A Wednesday

I’m sitting casually by an independent Cafe doing—not much of anything. I’m watching people as they walk by—without saying a word to me. Some seem to be in a hurry. Others seemed to walk by without a care in the world. I sit next to a large oak tree, two people talking in a seat not very far from me. I hear several cars go by—like rivers behind a large mansion. It’s a very beautiful day in Seattle. This summer has been the best that I can remember. It’s been a t-shirt kind of weather all summer. Women wearing pretty much of nothing. Men showing their butt cracks and their hairy chest. Why complain? Their pants are so low, you can even tell if they’ve wiped.  I hate to see women and men wearing these shorts; their backsides on display for everyone to see. But it’s summer. People are relaxed and carefree. It’s a wonderful thing. Why can’t I relax? Breathe.

I’ve been playing a little basketball over the summer. Not as energetic or as active like I used to be. But hey, that’s okay. There’s more to life than basketball. It does relax me.  And, I still enjoy the calmness and the peace of mind I get right after a game. Last week, I played a little basketball with my daughter. She told me that there was a very nice basketball court at her summer camp. Hardly anyone used it when she was there.  She would occasionally go to the basketball court to play with her friend. She found the large basketball court often empty, but for her, it felt good to be playing basketball again.

There are facilities and houses that go vacant and unused for long periods of time—no one uses them or ever think that maybe that might be a problem to solve.  It’s like watching a leaky faucet run continuously—without the thought of doing anything. In my family, we have a house on the beach, not three hours away from Seattle. Most of the time the place lies vacant. No one is there throughout the year. There are two additional houses. No one uses them. And, that’s one family. Maybe an App is the answer. I could call it TMP—take, my, property.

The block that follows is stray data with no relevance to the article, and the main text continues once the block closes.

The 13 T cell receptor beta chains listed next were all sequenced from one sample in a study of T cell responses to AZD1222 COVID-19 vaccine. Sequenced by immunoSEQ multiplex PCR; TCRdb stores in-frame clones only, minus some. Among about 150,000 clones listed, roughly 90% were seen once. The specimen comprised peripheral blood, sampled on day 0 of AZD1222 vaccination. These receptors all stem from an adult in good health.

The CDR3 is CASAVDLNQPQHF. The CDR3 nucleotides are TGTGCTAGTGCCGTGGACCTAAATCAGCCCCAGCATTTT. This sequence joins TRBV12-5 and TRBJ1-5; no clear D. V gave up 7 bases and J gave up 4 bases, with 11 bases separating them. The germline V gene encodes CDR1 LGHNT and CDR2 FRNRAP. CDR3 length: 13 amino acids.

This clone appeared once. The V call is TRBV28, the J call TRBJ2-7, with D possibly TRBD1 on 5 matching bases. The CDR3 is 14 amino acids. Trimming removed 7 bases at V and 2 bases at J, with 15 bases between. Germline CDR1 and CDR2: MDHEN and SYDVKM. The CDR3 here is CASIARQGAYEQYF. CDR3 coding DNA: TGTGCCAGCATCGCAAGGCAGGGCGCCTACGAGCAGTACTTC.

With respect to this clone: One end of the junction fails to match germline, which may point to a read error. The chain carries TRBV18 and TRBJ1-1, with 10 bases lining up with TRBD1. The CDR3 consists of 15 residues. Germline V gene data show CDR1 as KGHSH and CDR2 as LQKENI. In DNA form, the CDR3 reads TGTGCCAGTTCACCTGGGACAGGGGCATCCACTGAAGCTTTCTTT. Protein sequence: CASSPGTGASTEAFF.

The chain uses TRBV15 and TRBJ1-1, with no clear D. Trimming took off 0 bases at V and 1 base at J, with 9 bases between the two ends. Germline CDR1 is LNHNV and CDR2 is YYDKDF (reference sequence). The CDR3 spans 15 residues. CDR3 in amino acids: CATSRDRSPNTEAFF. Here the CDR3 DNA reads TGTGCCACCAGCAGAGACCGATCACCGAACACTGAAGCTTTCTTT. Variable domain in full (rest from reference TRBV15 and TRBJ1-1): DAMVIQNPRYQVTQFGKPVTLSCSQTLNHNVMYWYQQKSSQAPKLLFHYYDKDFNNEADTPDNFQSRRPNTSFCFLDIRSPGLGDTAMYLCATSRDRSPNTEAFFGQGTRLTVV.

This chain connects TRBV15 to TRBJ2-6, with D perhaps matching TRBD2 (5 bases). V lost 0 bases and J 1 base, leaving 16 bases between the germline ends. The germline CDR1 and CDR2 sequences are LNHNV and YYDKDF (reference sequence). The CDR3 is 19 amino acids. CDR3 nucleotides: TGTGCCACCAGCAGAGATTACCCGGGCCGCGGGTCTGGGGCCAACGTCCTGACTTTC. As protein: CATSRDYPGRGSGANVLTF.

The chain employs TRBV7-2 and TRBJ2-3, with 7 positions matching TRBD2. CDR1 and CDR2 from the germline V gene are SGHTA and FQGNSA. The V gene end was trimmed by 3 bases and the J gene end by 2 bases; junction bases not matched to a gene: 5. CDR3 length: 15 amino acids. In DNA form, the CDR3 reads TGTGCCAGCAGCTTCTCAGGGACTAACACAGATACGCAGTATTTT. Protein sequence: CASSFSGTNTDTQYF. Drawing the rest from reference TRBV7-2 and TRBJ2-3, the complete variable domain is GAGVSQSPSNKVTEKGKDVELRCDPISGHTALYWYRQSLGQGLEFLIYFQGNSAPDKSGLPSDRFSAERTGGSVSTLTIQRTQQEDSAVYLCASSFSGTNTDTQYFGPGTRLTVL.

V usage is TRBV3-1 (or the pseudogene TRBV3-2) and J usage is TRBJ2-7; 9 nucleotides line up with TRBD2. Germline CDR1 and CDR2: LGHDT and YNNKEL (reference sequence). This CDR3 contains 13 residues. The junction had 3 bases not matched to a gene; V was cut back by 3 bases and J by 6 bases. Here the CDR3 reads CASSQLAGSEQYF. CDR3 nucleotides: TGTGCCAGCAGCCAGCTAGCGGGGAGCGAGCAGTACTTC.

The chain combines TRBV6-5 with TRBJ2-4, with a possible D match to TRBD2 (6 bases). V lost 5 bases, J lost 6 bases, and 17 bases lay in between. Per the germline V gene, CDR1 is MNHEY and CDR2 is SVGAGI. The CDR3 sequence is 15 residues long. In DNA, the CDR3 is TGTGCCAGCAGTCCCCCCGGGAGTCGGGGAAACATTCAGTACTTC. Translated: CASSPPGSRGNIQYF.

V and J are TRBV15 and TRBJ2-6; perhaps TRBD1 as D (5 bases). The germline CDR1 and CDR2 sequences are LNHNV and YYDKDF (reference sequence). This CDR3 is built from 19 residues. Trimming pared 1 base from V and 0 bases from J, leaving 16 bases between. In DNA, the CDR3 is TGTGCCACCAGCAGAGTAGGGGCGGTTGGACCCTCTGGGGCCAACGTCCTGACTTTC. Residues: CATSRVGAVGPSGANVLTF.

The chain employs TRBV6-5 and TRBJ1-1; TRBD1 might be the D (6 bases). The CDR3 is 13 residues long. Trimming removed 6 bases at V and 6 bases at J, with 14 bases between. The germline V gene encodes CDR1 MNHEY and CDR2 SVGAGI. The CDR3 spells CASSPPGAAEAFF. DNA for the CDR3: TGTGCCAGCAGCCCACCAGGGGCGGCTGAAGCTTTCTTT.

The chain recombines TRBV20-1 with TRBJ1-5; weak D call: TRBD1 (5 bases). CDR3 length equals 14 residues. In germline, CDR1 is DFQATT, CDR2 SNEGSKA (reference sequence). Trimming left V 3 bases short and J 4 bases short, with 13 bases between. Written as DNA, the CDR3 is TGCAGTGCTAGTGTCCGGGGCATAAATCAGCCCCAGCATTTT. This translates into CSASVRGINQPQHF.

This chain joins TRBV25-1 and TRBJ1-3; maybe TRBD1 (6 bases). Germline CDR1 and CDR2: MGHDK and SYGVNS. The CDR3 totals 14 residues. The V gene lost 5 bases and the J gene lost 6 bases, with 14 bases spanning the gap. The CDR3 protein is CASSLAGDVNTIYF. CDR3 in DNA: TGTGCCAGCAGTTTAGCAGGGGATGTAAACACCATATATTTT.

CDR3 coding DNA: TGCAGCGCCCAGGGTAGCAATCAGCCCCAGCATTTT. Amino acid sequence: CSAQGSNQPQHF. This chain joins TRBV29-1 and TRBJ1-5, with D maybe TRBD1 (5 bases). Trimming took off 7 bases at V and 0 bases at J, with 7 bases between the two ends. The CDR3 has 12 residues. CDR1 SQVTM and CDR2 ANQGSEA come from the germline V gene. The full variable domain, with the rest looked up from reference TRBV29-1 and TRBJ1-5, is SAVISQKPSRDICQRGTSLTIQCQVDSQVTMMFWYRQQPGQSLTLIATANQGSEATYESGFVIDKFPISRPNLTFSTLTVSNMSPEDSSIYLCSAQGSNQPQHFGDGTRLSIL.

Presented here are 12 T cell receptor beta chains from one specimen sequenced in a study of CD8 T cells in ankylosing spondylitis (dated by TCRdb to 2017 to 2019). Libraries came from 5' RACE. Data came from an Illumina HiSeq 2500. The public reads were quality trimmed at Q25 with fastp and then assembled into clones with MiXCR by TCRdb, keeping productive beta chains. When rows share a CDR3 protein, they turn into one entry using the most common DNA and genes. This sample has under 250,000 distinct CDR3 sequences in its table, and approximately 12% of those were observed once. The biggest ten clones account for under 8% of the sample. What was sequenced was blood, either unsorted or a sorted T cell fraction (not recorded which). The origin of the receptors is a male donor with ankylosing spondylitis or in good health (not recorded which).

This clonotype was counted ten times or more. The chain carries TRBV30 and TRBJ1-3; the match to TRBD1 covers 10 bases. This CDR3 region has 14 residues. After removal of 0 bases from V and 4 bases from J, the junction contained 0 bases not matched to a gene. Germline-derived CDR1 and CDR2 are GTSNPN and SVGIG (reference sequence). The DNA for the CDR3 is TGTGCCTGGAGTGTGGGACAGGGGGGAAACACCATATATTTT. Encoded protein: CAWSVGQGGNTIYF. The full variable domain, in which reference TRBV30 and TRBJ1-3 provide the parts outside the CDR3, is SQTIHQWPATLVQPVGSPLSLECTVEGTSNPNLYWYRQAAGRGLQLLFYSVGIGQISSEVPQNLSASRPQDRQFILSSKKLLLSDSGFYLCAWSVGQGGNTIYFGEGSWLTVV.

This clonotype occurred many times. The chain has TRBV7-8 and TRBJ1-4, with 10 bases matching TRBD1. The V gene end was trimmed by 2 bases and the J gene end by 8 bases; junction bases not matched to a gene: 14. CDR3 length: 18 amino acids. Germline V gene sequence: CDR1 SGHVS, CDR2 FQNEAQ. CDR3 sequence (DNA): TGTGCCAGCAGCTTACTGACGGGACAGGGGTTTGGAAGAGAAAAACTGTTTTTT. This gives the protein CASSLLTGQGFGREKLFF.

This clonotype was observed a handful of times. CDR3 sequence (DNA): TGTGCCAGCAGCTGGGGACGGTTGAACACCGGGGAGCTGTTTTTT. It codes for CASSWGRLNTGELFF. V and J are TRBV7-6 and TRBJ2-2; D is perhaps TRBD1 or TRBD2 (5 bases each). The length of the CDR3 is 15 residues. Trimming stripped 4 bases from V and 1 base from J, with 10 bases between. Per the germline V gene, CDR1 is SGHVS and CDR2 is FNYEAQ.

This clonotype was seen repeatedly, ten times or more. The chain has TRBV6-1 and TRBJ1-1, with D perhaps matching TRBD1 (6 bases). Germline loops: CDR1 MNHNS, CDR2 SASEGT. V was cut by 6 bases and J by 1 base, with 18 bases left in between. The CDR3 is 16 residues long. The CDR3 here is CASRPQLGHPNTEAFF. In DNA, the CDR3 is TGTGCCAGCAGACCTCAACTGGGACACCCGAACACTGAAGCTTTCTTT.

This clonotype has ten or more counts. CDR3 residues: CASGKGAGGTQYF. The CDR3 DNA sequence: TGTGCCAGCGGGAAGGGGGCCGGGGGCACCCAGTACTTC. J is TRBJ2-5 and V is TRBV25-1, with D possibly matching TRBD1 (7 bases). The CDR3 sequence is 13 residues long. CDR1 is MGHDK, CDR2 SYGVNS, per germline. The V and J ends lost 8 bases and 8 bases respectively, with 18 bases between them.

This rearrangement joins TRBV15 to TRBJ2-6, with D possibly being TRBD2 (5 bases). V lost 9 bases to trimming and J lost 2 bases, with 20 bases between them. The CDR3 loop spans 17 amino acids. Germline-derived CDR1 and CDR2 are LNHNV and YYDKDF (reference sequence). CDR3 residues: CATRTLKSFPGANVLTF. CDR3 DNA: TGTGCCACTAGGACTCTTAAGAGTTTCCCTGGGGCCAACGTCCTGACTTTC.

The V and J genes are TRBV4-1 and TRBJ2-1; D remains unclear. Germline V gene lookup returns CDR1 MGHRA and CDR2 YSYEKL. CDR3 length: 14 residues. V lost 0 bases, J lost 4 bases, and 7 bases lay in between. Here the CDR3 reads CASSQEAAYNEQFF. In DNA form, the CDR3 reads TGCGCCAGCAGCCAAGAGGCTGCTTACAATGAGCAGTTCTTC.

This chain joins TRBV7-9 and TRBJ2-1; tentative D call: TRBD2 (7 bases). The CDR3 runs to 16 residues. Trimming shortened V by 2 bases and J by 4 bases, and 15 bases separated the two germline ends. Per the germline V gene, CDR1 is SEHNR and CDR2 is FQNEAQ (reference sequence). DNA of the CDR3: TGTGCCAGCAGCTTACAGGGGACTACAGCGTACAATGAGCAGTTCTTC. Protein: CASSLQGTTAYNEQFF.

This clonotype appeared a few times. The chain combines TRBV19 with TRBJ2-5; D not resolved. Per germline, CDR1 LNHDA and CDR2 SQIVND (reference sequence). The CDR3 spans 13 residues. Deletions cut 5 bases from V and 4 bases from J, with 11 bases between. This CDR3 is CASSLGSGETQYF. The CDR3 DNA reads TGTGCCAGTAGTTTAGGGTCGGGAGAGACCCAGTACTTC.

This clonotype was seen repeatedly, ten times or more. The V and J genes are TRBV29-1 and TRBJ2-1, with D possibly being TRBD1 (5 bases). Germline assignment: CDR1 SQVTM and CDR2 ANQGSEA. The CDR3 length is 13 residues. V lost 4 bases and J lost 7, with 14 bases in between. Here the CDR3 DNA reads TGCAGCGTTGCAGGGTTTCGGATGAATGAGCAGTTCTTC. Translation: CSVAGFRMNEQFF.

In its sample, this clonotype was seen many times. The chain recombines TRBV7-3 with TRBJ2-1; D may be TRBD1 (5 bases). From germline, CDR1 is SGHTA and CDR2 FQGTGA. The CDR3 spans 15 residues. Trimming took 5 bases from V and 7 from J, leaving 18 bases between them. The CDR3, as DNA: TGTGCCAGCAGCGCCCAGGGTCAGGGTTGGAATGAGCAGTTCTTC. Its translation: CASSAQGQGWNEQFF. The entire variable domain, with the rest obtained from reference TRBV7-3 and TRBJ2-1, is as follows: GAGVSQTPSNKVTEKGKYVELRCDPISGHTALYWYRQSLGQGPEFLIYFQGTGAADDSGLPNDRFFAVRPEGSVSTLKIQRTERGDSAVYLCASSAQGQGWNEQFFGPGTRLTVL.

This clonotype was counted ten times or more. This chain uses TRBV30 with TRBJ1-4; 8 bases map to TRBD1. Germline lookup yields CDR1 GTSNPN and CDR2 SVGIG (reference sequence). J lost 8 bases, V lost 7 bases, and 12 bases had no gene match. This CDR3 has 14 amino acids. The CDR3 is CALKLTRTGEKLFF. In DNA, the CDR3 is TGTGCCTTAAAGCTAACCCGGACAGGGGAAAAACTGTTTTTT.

Well, back to something a bit more uplifting. I love and appreciate human progress. When I think of history or look back on what I’ve learned about history, I think we’ve come a very long way as a people. Our ancestors made a lot of progress. They were able to move us along somewhat nicely. And, I’m sure it wasn’t easy. The road to progress—change—is never easy or pretty. I need to constantly remind myself of that fact. Stop complaining—be part of the change.

Seattle has grown so fast.  On any given day, as I travel through the city, I realize the abundance we have. It’s amazing the beauty, the choices, and the richness of things we experience every day. I have to remind myself to be thankful. I think I’m thankful. At least, I hope I’m. I write to my mother often. I have no doubt that my letters will reach her every time I put it in the mailbox. How is that possible? That in itself is remarkable. I write a letter miles away, and a few days or so later, it’s in the hands of my mother—in an instant.  That’s remarkable. This is just one of the many miracles that happens every day. We overlook these miracles everyday—like it’s nothing. 

I see this beautiful couple walk by scanning their cellphones. I can tell that they are new to Seattle or here as tourists. The questions they ask strangers; the way they saunter; and the way they glance at everything. I’m sure the city looks and feels mind-blowing to them. But even to someone who’s been here for 30 years—it’s still amazes me.  The city is constantly changing. New things popping up all the time—pushing out the old at light speed. The city always feels new. New people. New things. They come and go constantly. They come and go like the seasons. If I left Seattle, and returned ten years later, I doubt if I would recognize the place. 

Well shit, it’s 5 p.m. I’m meeting a friend for happy hour on Capitol Hill. In brief, this friend and I met several years ago in college.  We were in the teacher certification program, but lost contact after the program ended. Since reconnecting, our conversations have been mostly about family. About our childhood experiences–growing up with strict parents who have deep emotional problems of their own. In short, I tell my friend it’s time to let go—to move on with life. We smile—not sure why—as a waitress brings us our food and drinks. We talked about family, school, Netflix and the BBC.  As we turned to leave, we catch the glance of a brother. We smile again and exit the restaurant.

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